The exception is for what are called “basic aid districts,” those whose local property tax revenues for schools exceed the statewide revenue limit, permitting them to spend over the limit. Because many of the school districts in Silicon Valley are basic aid districts, they would receive some of that $3 million in new revenue. Their new revenue would be dwarfed, however, by the money they have lost from the state’s new policy of reducing categorical funding for basic aid districts.

If the Facebook IPO will make for “a neat event study,” it will not be for the reasons Kahn suggests. The more interesting story here is how, under California’s strange and radical system of public finance and governance, an event so large in economic terms can have so little effect on the public finances of the local communities in which it is happening.

Redevelopment Greed Backfires

The best thing about the California Supreme Court redevelopment decision isn’t that the justices upheld the power of the Legislature to abolish the agencies that suck up and waste billions of tax dollars. No, the best thing was how the court did it: by picking up Proposition 22—the 2010 measure the redevelopment agencies wrote to exempt themselves from California’s budget crisis—and shooting the agencies with their own gun.

For those who haven’t been scoring at home, here’s the two-minute recap of the issue:

• Redevelopment agencies are devices for grabbing property tax dollars that would otherwise go to schools, colleges, and other useful public services. The agencies instead use them to subsidize development that voters would be unlikely to support if they had to pay for the projects with new tax dollars.

• Faced with diminished revenue and the prospect of deep cuts in essential programs, state lawmakers decide schools are a higher priority than downtown hotels, convention centers, and ornamental street lights. They shift the money grabbed by redevelopment agencies back to education.

• Redevelopment agencies fight back by writing and passing Prop 22, which bars the Legislature from taking away from redevelopment agencies the money they are taking away from schools.

• New Gov. Jerry Brown responds by proposing, in his 2011-12 budget, to abolish redevelopment agencies in their current form and reclaim, once and for all, the money for schools. He proposes a constitutional amendment to allow communities to pursue future redevelopment projects, but using their own money.

• Legislature enacts a two-bill compromise. One bill abolishes redevelopment agencies; a second bill hands them a lifeline, rescinding the death sentence of redevelopment agencies that agree to shift their tax booty to schools.

• Redevelopment agencies sue, arguing that Prop 22 prevents the lawmakers from mucking with their money or their fate.

Not so, the Supreme Court has now decided. The Legislature had the constitutional authority to create redevelopment agencies and likewise has the authority to end what it created. Prop 22 did not change that. But what Prop 22 did change, the justices found, was the Legislature’s power to shift redevelopment property tax dollars to higher priority uses. It therefore found that, under Prop 22, the Legislature no longer has the power to offer them a conditional lifeline.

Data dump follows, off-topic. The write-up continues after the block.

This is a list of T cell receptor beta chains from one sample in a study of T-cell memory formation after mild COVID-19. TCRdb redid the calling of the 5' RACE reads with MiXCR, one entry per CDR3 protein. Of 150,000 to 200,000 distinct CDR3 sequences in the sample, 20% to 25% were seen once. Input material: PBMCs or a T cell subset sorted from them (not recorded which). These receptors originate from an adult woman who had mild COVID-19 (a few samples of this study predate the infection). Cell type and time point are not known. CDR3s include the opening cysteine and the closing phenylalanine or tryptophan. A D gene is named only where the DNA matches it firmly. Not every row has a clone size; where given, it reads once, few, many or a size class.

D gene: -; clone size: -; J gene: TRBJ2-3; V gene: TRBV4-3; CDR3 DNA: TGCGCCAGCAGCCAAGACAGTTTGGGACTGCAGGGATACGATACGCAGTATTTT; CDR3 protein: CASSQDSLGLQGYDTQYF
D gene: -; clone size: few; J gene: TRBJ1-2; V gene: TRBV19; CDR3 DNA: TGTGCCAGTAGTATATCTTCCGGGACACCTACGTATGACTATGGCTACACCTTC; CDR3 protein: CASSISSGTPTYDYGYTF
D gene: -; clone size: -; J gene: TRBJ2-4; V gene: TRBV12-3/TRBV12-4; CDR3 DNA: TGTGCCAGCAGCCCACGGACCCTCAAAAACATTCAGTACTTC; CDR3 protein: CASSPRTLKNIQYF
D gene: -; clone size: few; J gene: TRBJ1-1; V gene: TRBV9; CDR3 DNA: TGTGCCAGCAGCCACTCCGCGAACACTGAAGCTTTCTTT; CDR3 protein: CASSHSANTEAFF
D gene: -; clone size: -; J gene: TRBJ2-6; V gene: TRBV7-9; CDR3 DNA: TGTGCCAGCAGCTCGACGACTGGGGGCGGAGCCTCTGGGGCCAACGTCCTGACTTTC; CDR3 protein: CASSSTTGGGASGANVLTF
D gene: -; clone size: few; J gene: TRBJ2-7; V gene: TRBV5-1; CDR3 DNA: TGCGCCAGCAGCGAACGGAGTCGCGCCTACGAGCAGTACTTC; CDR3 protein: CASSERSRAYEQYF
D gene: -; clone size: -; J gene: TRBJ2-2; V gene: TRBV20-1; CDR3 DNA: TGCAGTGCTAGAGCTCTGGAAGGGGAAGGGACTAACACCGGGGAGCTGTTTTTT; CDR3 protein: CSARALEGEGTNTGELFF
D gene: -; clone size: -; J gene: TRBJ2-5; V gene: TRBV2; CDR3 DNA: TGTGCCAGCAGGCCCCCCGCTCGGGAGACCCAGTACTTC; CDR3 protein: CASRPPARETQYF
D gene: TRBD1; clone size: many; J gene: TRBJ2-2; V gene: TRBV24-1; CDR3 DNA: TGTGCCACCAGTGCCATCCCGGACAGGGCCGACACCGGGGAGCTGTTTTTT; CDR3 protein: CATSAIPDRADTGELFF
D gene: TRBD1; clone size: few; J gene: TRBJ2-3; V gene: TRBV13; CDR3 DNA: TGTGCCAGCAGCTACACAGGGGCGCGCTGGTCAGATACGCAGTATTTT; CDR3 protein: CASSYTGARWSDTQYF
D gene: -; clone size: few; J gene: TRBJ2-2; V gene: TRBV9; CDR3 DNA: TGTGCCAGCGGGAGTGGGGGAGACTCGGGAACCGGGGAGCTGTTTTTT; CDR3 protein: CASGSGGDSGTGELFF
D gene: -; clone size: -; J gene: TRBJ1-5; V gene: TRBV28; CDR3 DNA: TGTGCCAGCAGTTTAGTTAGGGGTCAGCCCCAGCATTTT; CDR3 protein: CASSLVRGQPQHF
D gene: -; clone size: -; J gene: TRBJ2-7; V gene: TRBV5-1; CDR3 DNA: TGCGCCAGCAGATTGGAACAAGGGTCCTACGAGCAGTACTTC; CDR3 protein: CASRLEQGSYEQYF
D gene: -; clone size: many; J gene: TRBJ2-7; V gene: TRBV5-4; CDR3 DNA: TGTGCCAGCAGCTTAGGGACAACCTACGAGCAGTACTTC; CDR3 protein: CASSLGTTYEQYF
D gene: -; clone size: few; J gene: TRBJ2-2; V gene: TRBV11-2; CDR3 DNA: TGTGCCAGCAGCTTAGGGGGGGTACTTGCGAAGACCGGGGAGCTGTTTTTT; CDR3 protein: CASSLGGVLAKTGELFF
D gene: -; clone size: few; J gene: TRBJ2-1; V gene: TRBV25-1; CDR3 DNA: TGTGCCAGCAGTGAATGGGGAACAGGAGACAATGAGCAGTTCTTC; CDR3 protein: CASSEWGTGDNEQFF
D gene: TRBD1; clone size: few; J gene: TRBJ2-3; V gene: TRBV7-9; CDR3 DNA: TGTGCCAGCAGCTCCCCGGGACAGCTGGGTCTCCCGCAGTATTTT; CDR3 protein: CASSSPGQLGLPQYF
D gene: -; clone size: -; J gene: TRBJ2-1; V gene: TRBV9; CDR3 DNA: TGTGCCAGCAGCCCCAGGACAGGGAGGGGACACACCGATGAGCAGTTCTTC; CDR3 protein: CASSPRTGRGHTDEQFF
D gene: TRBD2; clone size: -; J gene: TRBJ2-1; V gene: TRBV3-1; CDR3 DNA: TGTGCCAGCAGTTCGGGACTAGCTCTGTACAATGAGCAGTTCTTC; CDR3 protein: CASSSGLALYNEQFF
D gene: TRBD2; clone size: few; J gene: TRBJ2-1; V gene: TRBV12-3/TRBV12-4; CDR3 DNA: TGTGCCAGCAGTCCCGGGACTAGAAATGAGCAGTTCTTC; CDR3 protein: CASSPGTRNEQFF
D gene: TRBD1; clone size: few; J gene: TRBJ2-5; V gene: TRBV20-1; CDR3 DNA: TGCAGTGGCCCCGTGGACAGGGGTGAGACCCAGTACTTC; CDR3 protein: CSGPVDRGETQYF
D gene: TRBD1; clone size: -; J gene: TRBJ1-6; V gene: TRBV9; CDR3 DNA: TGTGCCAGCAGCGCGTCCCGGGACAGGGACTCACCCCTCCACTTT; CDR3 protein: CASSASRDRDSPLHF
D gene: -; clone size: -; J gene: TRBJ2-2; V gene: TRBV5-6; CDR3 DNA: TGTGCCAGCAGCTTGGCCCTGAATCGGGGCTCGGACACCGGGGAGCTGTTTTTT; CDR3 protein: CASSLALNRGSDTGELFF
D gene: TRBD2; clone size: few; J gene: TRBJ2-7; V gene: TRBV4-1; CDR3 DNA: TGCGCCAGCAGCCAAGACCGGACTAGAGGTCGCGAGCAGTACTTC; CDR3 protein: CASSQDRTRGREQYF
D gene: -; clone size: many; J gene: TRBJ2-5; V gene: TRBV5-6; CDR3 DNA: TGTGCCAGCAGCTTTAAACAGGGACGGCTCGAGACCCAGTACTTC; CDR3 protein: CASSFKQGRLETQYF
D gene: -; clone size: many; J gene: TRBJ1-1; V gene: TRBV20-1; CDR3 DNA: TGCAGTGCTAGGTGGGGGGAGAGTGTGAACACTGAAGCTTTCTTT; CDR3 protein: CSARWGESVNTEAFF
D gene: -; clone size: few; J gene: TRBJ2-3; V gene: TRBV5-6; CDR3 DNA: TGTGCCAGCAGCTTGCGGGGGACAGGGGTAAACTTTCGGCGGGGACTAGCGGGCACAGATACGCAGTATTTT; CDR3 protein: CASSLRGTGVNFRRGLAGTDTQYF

“The irony of these circumstances concerning Proposition 22 should not be ignored — the very measure that was crafted to protect financing for new redevelopment projects has been broadly interpreted in a manner that effectively ends all financing for new redevelopment projects,” Chief Justice Cantil-Sakauye wrote. “This cannot be a necessary result intended by the proponents of Proposition 22 concerning redevelopment.”

Not the intended result, perhaps. But certainly the result they deserved.

Cal-Access: Let the Users Pay

Some of California’s editorial writers and political consultants have worked themselves into a tizzy over the crash and lengthy outage of the California Automated Lobbying and Campaign Contribution and Expenditure Search System (Cal-Access to its friends.)

As Joe Mathews explained yesterday at Prop Zero, Cal-Access, a database of campaign/lobbying contributions and expenditures, is powered, as is much of the state government’s information infrastructure, by aging 2oth-century technology. When the system crashed a few weeks ago, the Secretary of State’s office found itself with an expensive and technically tricky repair job on its hands.

There seems little disagreement that the state needs to buy a new system to run Cal-Access. But California, with a broken system of government that leaves it in perpetual budget crisis, has no money sitting around to invest in such things. And at a time when the state is making cuts that jeopardize the public safety, health, and education of its citizens, no sane person would suggest that buying a new Cal-Access system would have a high claim on any new general fund revenue that might become available.

That makes Cal-Access a perfect candidate for user financing.

Although it is offered as a general public service, it is used most heavily by a small and selective group of inside political players: media companies, political consultants, lobbyists, special interest donors, vendors of political services, non-profit organizations. It is how they keep track of the political money game, monitor the moves of rivals, and check the prevailing prices and wages in the political game. You can tell how much the inside players value the service Cal-Access provides by the volume of their complaints over its absence. Here is a market opportunity for government.

So, by all means, let’s get Cal-Access up and running, and then invest in a modern system. And let’s do it by having the users pay.